Board members discussed the importance of a mixed-use sustainable downtown, the partnership's main concern, as well as the growth of environmentally sustainable technology, or "green" technology.
"We really want to make sure we're strategically placing the right business in the right location for downtown growth," partnership Executive Director Liz Parham said.
Parents and their children took a walk through the colorful and magical world of Mr. Rogers' Neighborhood on Tuesday for the first time at Kidzu Children's Museum on Franklin Street.
The Mr. Rogers' Neighborhood exhibit, based on the set of the children's television show, will be open to the public until the end of April.
The exhibit includes life-size versions of King Friday's castle, the show's iconic trolley and a stoplight and a fish tank resembling those in Mr. Rogers' living room.
CORRECTION: Due to a reporting error, this story incorrectly states the size of the Kidzu space. It is 2,700 square feet. The Daily Tar Heel apologizes for the error.
With a Starbucks, Goodfellas and Qdoba lining the block, Franklin Street will never be short of college co-eds.
Now Kidzu Children's Museum is working to make sure it never wants for three- and four-year-olds, either.
Kidzu, which opened March 7, since has become a downtown staple and an overnight success.
Tom Tucker, chairman of the Chapel Hill Downtown Partnership, said he hears concerns everyday from downtown business owners about panhandling.
He said panhandling is also an issue for first-time visitors to Chapel Hill.
"They get a cup of coffee, they go get some ice cream, they buy a T-shirt," Tucker said.
"The very next experience they have is a panhandling experience."
Panhandling was the main topic of a safety forum presented by the Chapel Hill Downtown Partnership on Tuesday, which also discussed homelessness, signage and lighting.
Four-year-old Bennett Barnes smiled as he marched in step with the parade.
As he held a traditional Vietnamese lantern in his hand, his feet marched to the beat of the music playing in the background.
Meanwhile Vietnamese-American Carol Nguyen read the lyrics to a festival folk song.
"Walk around with lanterns lit. Take them all across the town, singing to the autumn moon. Take my lantern to the sky, take my lantern to the moon," she sang.
More than 50 people gathered Wednesday to recognize the opening of Greenbridge Development's design center in Chapel Hill.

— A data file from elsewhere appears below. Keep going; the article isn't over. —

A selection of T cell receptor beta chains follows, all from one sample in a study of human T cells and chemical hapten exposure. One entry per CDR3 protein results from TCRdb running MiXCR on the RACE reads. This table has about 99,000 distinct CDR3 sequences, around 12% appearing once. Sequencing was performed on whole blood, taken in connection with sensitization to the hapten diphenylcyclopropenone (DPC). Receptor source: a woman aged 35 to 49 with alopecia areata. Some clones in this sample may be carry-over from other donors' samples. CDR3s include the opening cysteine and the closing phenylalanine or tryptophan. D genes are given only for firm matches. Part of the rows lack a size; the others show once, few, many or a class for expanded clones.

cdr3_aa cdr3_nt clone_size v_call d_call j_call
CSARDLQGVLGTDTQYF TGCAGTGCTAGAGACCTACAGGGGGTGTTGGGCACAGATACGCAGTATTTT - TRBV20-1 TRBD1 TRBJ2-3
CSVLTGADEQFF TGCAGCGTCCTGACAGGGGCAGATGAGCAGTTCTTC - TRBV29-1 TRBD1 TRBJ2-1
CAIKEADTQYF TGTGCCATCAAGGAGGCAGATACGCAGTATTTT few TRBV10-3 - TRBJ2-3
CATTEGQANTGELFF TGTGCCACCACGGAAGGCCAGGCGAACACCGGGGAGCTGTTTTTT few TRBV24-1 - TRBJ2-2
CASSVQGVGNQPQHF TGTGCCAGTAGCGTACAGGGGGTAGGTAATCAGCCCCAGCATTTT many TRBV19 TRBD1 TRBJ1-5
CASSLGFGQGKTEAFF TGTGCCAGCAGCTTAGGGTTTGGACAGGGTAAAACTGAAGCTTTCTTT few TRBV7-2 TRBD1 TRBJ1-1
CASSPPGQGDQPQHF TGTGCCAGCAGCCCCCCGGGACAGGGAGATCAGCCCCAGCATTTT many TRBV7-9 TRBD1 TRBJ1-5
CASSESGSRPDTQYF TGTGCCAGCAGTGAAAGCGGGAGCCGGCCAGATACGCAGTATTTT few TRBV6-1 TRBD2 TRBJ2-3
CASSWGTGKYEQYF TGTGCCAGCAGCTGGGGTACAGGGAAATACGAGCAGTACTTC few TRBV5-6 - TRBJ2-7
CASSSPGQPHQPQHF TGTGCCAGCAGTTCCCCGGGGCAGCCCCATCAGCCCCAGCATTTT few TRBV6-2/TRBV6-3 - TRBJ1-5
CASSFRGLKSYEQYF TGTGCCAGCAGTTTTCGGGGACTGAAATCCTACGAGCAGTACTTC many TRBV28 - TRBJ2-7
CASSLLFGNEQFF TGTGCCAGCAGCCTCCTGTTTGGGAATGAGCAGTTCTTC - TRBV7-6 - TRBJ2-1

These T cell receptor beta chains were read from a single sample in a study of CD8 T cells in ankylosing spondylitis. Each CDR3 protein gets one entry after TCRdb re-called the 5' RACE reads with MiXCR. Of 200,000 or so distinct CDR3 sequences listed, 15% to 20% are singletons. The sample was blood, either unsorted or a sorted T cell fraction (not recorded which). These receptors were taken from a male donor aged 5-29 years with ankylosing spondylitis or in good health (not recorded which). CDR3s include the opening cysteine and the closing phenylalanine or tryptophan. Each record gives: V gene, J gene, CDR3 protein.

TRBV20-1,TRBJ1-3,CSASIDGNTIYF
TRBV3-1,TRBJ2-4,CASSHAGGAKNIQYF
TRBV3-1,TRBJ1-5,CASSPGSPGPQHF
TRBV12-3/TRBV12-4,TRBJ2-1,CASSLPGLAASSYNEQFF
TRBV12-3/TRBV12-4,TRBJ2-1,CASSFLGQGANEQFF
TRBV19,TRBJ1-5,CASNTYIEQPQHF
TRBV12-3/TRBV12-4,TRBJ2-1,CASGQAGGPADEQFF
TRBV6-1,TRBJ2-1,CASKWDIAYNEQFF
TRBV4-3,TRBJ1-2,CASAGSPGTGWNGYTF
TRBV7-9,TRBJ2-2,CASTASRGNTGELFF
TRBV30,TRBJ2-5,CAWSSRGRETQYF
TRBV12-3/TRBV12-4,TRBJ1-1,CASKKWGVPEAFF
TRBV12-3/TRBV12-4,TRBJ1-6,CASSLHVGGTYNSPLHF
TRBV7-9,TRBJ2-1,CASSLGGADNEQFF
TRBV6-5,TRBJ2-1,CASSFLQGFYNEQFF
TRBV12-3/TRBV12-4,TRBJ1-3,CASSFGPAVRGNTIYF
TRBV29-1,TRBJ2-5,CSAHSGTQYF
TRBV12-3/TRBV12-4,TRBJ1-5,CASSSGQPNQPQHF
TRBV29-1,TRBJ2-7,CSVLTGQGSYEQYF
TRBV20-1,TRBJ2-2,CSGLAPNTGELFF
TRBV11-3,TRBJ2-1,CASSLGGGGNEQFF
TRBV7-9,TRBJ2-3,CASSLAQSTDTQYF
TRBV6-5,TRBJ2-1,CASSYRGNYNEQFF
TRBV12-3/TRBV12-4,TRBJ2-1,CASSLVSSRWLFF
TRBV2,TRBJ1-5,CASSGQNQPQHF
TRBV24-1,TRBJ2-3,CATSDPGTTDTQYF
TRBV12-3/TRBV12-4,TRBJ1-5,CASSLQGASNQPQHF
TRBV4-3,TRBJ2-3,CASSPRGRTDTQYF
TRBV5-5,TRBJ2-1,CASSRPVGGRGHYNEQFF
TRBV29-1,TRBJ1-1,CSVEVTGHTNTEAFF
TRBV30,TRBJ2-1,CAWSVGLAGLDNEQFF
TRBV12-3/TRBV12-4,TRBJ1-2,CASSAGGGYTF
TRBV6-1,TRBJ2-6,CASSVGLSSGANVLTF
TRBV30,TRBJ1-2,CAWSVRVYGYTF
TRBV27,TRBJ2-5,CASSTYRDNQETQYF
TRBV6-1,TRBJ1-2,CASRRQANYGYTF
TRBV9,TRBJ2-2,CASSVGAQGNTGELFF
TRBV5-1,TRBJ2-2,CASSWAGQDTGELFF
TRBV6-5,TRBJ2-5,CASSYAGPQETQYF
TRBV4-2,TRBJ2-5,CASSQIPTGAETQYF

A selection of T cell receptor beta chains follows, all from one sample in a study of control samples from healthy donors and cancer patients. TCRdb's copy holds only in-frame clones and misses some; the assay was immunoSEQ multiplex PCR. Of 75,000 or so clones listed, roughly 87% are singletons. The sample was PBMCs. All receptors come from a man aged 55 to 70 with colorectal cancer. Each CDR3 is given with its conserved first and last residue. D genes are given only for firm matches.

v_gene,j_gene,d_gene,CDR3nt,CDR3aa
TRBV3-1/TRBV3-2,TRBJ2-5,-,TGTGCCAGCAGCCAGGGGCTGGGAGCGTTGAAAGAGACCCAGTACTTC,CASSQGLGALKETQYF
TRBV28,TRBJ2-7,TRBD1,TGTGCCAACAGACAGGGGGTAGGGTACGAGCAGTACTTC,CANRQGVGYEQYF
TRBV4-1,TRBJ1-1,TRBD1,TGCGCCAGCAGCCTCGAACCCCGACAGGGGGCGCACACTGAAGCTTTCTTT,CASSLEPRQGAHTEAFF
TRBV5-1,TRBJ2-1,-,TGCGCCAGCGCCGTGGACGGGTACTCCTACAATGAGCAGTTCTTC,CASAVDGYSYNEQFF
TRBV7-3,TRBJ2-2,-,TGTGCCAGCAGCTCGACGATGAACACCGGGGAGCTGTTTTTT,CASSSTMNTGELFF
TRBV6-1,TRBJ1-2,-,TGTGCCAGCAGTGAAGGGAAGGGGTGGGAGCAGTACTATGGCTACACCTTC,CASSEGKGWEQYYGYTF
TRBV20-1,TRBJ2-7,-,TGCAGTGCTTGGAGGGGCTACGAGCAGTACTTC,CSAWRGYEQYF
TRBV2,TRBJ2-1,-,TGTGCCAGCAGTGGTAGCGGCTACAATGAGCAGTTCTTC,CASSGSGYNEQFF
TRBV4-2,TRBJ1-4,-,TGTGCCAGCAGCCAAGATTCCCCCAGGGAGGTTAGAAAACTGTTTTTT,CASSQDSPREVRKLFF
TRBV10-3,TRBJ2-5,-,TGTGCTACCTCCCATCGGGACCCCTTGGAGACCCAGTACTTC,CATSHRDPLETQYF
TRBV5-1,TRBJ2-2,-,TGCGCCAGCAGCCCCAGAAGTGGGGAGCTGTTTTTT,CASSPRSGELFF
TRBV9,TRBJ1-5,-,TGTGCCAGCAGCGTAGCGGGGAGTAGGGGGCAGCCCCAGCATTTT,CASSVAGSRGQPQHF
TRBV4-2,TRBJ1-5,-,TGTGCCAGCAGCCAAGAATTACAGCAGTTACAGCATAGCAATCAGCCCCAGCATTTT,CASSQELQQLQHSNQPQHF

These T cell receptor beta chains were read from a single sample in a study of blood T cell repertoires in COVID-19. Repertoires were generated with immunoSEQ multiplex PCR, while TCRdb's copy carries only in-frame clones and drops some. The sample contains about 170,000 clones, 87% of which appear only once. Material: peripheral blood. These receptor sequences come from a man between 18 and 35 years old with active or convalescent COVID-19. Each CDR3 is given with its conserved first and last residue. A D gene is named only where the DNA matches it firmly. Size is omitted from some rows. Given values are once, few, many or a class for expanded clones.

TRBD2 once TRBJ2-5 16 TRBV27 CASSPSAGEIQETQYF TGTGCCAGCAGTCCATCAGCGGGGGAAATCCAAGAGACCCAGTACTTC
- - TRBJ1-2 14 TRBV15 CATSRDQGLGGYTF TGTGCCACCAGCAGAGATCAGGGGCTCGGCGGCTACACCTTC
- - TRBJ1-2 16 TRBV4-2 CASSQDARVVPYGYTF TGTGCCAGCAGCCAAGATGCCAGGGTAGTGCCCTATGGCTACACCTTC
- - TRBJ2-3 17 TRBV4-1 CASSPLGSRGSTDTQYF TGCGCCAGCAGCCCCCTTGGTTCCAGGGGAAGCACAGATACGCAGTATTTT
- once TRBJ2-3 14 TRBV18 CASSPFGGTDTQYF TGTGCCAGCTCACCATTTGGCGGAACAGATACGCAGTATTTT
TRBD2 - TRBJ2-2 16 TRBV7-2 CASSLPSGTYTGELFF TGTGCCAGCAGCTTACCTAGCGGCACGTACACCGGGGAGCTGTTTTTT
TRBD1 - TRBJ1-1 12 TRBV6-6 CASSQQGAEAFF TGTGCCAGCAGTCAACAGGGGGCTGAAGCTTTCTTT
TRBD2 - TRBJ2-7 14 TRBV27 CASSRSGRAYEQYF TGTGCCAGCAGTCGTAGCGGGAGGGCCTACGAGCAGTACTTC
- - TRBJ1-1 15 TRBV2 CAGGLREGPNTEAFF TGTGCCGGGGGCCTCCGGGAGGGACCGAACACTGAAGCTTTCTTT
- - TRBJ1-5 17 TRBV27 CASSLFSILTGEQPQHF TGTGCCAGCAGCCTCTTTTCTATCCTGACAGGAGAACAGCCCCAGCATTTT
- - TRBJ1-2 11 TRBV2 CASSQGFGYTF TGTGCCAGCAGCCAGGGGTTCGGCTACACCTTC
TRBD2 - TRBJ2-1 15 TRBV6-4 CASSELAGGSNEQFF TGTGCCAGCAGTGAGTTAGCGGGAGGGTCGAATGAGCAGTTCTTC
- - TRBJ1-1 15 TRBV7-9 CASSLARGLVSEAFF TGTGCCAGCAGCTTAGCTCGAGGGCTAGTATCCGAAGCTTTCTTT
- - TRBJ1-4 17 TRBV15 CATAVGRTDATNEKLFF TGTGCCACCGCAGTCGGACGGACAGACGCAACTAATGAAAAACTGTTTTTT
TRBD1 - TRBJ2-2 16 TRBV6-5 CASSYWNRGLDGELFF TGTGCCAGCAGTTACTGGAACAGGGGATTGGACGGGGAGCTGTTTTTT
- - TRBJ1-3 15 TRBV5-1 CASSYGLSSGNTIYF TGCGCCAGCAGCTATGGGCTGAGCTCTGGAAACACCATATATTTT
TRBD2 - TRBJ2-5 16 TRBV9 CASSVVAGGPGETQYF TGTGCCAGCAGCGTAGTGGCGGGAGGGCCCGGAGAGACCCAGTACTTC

The local business community saw its fair share of change this year.
The issue of turnover is a common one for the downtown business community, and this year was no different.
"The changes have been good," said Liz Parham, the executive director of the Chapel Hill Downtown Partnership.
Besides the perennial shift in eateries, the downtown welcomed a new children's museum called Kidzu. The museum opened in early March at 105 E. Franklin St., the former home of the Laughing Turtle Home store.
A man was arrested Wednesday on charges of second degree trespassing in the Student Union, according to University police reports.
Leamon Gerald Tapp Jr., 36, was arrested March 10 on similar charges, and he told police he was released from jail Monday, reports state.
According to reports, Tapp's bail was set for $250 before he was transported to the Orange County Jail.
His court date is set for April 4, reports state.
Kidzu Children's Museum at 105 E. Franklin St. was the victim of a breaking and entering that was reported Tuesday, Chapel Hill police reports state.
Fresh young faces
Representatives from Kidzu Children's Museum met with the Chapel Hill Downtown Partnership on Wednesday asking for support.
Jonathan Mills, co-founder of Kidzu and president of the board of directors, explained the benefits of the museum's placement in downtown Chapel Hill.
Located at 105 E. Franklin St., the museum will open on March 7 with a "Where the Wild Things Are" exhibit.
Mills said Kidzu would attract a greater number of families to the downtown area.